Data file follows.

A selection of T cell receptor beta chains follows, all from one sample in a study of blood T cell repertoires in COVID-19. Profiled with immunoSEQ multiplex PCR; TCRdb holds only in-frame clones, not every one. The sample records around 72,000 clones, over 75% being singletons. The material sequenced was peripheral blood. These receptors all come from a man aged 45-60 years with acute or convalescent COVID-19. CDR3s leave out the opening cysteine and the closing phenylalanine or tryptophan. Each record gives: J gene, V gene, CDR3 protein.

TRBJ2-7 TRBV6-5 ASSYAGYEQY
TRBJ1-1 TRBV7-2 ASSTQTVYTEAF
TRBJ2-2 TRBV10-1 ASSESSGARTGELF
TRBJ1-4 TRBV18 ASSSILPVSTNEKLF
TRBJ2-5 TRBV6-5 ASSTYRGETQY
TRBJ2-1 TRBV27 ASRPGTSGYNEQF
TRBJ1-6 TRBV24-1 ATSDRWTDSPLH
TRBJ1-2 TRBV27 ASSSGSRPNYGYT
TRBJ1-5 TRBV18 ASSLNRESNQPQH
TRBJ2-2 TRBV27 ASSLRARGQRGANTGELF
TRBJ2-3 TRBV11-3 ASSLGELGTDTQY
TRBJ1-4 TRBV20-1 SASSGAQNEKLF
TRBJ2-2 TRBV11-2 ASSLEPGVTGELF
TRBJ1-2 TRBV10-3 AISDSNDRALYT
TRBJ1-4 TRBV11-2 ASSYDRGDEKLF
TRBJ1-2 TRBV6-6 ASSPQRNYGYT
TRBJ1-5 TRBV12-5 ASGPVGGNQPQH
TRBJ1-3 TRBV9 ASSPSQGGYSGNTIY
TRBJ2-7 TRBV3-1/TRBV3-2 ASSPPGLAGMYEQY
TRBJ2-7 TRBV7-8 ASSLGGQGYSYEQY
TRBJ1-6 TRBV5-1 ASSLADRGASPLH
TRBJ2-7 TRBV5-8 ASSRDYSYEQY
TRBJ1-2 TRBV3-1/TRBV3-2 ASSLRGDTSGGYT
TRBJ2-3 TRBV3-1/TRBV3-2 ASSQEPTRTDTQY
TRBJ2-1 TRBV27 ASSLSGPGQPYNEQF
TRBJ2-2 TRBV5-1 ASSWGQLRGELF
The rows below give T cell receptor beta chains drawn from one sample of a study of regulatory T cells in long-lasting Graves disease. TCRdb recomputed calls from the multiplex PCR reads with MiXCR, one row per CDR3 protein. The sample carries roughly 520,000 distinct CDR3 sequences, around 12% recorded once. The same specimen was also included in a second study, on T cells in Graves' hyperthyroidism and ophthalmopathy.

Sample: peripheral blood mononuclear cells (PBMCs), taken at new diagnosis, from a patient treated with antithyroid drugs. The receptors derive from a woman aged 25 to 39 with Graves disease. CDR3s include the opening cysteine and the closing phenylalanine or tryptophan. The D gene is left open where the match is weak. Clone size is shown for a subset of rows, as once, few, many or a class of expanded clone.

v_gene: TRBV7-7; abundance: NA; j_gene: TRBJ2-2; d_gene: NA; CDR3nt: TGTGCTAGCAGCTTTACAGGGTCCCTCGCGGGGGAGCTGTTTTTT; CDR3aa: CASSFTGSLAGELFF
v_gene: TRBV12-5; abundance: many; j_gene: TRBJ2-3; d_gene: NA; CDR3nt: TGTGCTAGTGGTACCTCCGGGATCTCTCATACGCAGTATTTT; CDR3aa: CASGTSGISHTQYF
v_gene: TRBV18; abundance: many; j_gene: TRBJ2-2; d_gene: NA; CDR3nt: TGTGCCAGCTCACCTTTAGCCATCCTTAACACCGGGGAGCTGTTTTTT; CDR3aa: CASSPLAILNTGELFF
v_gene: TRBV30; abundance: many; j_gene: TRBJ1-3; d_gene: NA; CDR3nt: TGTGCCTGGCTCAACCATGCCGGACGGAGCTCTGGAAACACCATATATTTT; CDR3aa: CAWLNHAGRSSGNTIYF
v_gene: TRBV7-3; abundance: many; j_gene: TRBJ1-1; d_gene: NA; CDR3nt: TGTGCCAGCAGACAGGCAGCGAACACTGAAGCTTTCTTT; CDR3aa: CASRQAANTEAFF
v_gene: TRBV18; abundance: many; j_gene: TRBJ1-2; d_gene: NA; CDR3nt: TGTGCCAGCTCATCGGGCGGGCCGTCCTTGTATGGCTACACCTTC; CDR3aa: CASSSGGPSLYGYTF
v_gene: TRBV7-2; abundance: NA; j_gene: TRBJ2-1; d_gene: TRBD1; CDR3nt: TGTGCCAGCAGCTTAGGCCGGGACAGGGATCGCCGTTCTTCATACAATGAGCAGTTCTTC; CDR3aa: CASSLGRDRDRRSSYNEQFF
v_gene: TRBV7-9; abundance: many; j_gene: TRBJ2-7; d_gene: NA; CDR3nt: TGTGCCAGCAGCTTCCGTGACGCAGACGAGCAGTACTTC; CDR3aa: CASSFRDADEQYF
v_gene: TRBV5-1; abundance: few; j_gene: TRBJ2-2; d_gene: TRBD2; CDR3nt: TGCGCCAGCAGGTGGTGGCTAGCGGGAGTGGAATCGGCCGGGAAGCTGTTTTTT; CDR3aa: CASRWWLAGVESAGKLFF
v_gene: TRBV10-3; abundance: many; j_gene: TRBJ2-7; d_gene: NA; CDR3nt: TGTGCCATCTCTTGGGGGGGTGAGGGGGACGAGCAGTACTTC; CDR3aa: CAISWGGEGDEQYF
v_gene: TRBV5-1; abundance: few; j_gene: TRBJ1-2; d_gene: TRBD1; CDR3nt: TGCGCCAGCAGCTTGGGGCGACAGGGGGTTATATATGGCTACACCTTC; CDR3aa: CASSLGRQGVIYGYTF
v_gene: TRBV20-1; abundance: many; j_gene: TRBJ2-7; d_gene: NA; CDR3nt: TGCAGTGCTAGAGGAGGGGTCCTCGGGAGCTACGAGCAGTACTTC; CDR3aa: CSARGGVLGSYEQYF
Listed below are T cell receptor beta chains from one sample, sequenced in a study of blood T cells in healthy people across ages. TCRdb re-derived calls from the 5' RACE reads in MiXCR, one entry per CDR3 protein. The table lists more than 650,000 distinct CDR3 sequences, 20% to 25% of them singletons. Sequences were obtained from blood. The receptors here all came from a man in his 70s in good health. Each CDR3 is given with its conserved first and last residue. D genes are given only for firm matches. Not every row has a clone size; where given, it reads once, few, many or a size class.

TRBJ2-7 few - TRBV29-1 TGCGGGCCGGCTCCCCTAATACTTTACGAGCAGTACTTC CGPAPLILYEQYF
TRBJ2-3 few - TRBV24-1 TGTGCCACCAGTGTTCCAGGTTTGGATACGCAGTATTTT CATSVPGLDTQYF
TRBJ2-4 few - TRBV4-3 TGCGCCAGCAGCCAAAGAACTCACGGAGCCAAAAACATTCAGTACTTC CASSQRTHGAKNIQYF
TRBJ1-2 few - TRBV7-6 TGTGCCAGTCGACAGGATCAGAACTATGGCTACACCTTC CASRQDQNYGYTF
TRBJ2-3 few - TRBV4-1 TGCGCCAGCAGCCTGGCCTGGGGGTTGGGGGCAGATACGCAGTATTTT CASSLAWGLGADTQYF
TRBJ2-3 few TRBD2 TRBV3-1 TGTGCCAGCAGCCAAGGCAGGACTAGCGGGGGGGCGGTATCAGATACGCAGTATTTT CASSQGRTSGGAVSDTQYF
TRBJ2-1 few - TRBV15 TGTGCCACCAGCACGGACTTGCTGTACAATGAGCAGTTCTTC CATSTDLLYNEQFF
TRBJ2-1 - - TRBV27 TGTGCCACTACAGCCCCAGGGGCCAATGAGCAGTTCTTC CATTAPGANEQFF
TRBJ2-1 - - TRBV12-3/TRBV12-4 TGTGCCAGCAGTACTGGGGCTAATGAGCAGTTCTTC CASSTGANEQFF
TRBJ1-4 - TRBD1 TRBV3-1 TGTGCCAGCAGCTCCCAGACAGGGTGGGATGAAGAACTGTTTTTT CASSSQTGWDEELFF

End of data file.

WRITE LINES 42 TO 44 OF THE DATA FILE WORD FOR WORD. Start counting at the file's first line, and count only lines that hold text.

Listed below are T cell receptor beta chains from one sample, sequenced in a study of blood T cells in healthy people across ages. TCRdb re-derived calls from the 5' RACE reads in MiXCR, one entry per CDR3 protein. The table lists more than 650,000 distinct CDR3 sequences, 20% to 25% of them singletons. Sequences were obtained from blood. The receptors here all came from a man in his 70s in good health. Each CDR3 is given with its conserved first and last residue. D genes are given only for firm matches. Not every row has a clone size; where given, it reads once, few, many or a size class.

TRBJ2-7 few - TRBV29-1 TGCGGGCCGGCTCCCCTAATACTTTACGAGCAGTACTTC CGPAPLILYEQYF
TRBJ2-3 few - TRBV24-1 TGTGCCACCAGTGTTCCAGGTTTGGATACGCAGTATTTT CATSVPGLDTQYF